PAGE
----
This is partially because the first scientific observations of the polar regions only commenced in the Arctic in the 1860s and later in the Antarctic during the first two decades of the 20th century. A number of long-term monitoring programs that began in the 1950s led to important discoveries such as the destruction of the ozone layer over Antarctica. Despite these programs and others since, one of the core reasons for limited records is the difficulty of capturing data in the winter. Many polar experts at the GERC meeting emphasised the need for winter based science programs; winter is the fastest changing season under Arctic and Antarctic warming but little research exists at this time.

Figure 3. Sleeping tents at Halley Station, Antarctica

The lack of observations limits the ability of models to make accurate predictions. The polar regions offer a number of natural archives, such as marine sediment cores and ice cores – which can give us a glimpse into the past. GERC discussed the lack of records from analogous time periods. For example, the Last Interglacial spanned a period 130,000-115,000 years ago – a time when polar temperatures were warmer than present and sea level was slightly higher than today.

While scientists look at the past to inform future climate projections, they also require high resolution observations to model and predict current changes. Weather forecast models are tuned to give the best forecast in regions where people live, and the polar regions are largely unpopulated, yet the climate is a system where each component is intrinsically linked and changes happening in Antarctica can be felt on the other side of the planet.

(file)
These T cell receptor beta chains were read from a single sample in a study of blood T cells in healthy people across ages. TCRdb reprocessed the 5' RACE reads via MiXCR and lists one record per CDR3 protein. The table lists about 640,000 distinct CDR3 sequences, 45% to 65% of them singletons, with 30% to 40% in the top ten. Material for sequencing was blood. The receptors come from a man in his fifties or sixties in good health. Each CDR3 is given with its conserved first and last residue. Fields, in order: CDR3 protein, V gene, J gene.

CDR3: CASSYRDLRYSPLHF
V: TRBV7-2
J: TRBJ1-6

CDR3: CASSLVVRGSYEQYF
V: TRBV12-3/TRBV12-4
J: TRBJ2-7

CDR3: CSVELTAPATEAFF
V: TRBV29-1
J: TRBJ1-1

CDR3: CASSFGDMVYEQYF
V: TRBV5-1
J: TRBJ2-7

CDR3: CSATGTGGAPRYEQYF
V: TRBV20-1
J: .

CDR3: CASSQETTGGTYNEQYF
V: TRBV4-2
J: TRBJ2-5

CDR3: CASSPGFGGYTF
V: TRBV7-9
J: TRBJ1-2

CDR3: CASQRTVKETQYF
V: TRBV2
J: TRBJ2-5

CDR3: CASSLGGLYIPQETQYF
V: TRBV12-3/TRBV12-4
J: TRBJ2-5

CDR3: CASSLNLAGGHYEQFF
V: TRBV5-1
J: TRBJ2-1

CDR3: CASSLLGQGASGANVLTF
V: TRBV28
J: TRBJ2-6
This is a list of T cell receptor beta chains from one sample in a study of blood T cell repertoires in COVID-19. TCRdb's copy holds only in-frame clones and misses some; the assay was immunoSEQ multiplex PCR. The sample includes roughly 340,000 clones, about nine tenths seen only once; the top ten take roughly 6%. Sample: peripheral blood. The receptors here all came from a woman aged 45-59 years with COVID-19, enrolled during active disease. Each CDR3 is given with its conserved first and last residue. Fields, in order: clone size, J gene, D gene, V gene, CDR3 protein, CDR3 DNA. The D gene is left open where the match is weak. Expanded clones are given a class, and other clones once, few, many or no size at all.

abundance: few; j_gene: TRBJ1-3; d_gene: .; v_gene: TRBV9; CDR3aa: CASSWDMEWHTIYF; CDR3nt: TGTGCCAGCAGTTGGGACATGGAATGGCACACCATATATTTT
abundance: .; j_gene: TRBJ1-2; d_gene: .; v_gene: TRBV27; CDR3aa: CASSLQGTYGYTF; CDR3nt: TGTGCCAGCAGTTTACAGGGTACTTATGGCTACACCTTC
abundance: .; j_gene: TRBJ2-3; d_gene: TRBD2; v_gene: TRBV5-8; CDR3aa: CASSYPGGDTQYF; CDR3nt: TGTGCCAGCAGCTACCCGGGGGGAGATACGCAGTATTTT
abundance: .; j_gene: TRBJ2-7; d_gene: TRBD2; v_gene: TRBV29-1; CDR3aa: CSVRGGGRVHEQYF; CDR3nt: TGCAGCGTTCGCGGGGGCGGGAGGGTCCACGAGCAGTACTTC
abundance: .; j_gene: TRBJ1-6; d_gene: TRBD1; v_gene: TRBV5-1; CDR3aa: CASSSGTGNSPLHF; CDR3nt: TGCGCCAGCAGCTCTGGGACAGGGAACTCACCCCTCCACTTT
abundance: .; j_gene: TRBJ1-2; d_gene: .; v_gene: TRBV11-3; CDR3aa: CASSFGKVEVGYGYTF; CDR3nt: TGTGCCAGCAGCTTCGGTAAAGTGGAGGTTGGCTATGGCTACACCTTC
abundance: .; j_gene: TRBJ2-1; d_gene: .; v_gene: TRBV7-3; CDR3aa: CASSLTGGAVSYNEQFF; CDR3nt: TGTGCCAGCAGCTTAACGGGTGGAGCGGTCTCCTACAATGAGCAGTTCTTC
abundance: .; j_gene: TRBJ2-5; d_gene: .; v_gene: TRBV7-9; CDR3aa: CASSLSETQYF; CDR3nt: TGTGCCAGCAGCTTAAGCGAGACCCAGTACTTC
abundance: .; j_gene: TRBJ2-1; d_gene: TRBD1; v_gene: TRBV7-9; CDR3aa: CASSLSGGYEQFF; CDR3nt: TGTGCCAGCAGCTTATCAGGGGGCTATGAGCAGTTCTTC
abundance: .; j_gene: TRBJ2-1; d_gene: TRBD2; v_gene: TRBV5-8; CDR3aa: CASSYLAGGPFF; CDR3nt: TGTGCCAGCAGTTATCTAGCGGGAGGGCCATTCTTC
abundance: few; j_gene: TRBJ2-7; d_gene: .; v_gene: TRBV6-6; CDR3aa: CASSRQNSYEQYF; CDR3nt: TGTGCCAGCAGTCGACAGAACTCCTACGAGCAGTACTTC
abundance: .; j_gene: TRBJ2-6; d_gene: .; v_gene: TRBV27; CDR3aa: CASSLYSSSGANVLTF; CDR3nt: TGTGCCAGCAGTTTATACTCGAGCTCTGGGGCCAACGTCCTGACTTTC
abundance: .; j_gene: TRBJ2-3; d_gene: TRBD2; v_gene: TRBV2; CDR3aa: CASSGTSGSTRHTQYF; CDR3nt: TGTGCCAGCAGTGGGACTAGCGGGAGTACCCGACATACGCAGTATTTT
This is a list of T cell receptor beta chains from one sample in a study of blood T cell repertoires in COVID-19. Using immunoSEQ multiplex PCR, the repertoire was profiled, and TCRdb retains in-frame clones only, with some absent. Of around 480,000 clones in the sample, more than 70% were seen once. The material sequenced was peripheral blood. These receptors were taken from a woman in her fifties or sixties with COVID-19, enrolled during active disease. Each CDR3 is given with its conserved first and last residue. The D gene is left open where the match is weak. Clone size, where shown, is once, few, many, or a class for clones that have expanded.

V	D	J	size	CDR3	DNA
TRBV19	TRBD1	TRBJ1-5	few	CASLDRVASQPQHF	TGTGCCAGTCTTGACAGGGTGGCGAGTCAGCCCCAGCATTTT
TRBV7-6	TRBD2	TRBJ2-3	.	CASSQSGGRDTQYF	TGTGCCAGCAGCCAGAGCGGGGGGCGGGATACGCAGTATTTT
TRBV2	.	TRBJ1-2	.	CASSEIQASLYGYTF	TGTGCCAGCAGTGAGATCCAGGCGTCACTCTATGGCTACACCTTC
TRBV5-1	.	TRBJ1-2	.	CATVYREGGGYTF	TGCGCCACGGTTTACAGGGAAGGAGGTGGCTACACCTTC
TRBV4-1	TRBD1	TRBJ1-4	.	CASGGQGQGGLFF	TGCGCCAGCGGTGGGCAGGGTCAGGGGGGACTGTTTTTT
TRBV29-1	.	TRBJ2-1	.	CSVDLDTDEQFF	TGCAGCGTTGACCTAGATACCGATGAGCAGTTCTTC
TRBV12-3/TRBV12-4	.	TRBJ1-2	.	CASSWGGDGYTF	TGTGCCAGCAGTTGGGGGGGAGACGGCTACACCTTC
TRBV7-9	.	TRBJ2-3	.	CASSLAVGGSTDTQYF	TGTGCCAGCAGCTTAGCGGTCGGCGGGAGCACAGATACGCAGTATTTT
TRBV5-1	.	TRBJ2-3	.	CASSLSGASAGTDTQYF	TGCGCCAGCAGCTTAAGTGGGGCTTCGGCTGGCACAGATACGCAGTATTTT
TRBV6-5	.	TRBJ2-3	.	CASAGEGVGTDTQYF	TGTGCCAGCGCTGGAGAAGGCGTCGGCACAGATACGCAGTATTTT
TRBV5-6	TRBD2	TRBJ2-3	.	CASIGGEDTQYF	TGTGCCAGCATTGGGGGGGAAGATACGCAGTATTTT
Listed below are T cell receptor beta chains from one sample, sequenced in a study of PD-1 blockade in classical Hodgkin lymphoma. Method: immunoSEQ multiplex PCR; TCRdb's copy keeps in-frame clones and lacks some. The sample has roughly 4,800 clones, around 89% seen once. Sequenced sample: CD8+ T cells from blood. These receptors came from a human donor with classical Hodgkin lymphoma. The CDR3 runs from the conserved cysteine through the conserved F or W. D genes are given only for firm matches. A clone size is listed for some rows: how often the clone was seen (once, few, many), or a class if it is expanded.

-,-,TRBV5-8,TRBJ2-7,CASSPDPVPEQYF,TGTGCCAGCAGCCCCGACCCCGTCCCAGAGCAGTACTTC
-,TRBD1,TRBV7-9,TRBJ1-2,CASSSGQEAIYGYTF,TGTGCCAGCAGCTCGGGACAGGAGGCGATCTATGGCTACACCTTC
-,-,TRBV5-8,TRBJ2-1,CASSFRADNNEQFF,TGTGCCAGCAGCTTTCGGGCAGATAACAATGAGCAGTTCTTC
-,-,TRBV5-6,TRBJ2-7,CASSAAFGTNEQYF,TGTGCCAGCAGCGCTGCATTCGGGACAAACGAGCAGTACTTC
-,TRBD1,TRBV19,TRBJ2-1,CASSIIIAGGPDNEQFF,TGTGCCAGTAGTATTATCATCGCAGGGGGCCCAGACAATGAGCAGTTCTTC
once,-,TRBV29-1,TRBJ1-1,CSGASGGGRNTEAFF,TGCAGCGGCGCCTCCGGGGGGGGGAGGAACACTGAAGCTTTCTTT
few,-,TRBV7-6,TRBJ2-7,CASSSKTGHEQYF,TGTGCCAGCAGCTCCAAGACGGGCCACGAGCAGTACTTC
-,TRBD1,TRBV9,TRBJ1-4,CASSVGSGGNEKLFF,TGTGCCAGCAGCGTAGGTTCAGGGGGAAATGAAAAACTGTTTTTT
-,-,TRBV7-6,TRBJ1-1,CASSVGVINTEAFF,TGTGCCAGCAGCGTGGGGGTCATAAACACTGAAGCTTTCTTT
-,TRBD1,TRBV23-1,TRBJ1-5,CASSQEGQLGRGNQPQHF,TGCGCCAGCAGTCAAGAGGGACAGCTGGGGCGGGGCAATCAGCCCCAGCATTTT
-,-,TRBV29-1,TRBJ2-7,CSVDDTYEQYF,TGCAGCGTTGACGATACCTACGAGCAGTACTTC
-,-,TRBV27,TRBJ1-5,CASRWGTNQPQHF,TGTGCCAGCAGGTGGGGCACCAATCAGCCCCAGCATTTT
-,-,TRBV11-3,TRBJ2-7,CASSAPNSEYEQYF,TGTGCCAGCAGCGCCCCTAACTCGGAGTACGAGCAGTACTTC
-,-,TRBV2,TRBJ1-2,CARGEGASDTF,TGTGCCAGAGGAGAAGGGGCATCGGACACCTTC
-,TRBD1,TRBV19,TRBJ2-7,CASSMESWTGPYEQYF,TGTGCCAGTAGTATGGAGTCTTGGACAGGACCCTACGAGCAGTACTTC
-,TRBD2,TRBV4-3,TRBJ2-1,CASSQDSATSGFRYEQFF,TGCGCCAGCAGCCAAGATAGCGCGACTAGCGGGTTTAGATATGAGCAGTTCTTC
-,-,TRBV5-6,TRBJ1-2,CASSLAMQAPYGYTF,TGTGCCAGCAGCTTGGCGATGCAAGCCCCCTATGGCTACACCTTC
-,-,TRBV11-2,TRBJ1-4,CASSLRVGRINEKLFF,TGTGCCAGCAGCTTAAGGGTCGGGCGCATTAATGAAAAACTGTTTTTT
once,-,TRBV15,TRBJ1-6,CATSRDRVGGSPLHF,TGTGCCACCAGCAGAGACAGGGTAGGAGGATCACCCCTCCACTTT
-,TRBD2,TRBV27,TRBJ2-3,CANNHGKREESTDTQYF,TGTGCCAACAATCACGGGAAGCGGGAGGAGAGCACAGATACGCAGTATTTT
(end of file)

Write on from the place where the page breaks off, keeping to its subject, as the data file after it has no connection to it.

How can technology help polar scientists?

At the GERC meeting, we discussed the current advances and future needs of technology to enhance scientific observations in the polar regions. Remote sensing, such as satellites, that orbit over the polar regions provide scientists with a wealth of atmospheric, oceanic and glaciology data at relatively high spatial and temporal resolution over the past 40 years.

Only recently has accessing difficult locations, such as under sea ice and ice shelves, been possible. New robotic sensors attached to underwater gliders go where no humans can. Engineering expertise is beginning to automate long-term atmospheric monitoring instruments to run over winter without the need of scientific staff. The development of micro sensors and partnering with industry was identified as a future requirement. Furthermore, the need to design polar infrastructure to last greater than 30 years was also recognised by GERC.

Polar research is expensive

The remoteness makes doing polar science expensive. All supplies and resources have to be transported to the polar regions including fuel, food, and scientific gear. The polar experts at the GERC meeting identified the challenge to fund polar research and the need for cross council research funding.

Working alongside these challenges is crucial to understand how the polar regions will respond to predicted climate change, and to address the most urgent scientific questions related to sea level rise, Arctic permafrost thaw, Antarctic sea ice predictions, and adaptations of marine life to changing ocean conditions, which were identified by the polar experts.

GERC’s next committee meeting will be in May 2019 and the topic for discussion will be ‘fresh water’. Keep your eyes on the blog for a summary of the discussion.